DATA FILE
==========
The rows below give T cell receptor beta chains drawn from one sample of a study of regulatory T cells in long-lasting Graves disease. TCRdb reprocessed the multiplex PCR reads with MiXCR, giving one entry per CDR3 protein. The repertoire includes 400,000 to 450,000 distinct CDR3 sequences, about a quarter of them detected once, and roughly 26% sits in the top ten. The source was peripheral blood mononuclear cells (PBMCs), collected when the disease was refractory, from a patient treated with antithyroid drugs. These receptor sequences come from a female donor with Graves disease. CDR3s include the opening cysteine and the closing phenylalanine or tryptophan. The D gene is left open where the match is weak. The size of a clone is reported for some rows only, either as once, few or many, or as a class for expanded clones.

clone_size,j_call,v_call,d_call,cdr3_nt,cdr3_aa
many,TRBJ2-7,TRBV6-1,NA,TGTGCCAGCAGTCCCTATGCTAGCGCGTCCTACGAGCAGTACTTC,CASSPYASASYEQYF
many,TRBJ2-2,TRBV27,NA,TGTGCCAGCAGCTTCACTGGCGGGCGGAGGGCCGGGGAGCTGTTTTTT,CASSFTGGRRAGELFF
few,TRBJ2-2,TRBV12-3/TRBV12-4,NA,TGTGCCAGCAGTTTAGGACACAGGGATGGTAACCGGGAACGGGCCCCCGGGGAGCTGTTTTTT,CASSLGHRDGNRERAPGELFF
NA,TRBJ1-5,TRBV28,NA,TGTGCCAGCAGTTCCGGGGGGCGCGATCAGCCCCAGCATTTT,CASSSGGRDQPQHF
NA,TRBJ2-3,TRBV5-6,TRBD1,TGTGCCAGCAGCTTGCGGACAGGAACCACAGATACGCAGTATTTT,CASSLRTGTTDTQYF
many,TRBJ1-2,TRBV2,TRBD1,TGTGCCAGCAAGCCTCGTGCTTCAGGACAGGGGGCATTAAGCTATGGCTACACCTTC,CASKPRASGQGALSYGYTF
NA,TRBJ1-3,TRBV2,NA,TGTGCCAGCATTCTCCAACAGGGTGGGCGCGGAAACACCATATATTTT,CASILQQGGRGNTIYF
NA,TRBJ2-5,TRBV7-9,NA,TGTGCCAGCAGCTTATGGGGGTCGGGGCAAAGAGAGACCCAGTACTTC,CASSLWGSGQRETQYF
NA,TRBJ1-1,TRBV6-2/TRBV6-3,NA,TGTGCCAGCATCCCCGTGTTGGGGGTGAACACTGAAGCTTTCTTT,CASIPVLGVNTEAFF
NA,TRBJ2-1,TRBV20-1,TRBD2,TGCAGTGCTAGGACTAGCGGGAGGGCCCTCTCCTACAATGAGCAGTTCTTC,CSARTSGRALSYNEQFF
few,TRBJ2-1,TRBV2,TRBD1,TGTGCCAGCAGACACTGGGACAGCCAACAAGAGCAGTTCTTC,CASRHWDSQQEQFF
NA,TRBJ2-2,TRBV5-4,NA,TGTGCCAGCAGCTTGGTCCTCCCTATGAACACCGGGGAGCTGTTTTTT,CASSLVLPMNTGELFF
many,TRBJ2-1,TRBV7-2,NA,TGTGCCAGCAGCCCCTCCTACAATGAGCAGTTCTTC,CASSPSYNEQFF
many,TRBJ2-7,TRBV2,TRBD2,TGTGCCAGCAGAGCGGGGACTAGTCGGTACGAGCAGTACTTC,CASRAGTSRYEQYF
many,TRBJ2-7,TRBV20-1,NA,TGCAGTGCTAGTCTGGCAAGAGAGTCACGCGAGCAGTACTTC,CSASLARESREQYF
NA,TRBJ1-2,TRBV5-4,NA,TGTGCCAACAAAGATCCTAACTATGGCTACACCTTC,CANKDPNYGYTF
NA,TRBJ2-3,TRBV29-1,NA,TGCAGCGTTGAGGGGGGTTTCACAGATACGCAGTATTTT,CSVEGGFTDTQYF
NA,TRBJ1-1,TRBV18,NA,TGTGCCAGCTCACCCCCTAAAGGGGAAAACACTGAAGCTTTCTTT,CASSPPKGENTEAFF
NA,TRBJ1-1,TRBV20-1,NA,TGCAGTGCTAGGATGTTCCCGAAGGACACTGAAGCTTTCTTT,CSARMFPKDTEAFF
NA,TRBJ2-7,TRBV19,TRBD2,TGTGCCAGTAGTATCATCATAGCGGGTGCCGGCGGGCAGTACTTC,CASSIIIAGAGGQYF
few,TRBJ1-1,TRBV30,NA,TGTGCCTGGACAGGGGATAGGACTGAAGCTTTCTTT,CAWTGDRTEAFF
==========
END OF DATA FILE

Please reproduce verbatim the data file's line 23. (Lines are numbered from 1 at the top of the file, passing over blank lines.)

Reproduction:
few,TRBJ1-1,TRBV30,NA,TGTGCCTGGACAGGGGATAGGACTGAAGCTTTCTTT,CAWTGDRTEAFF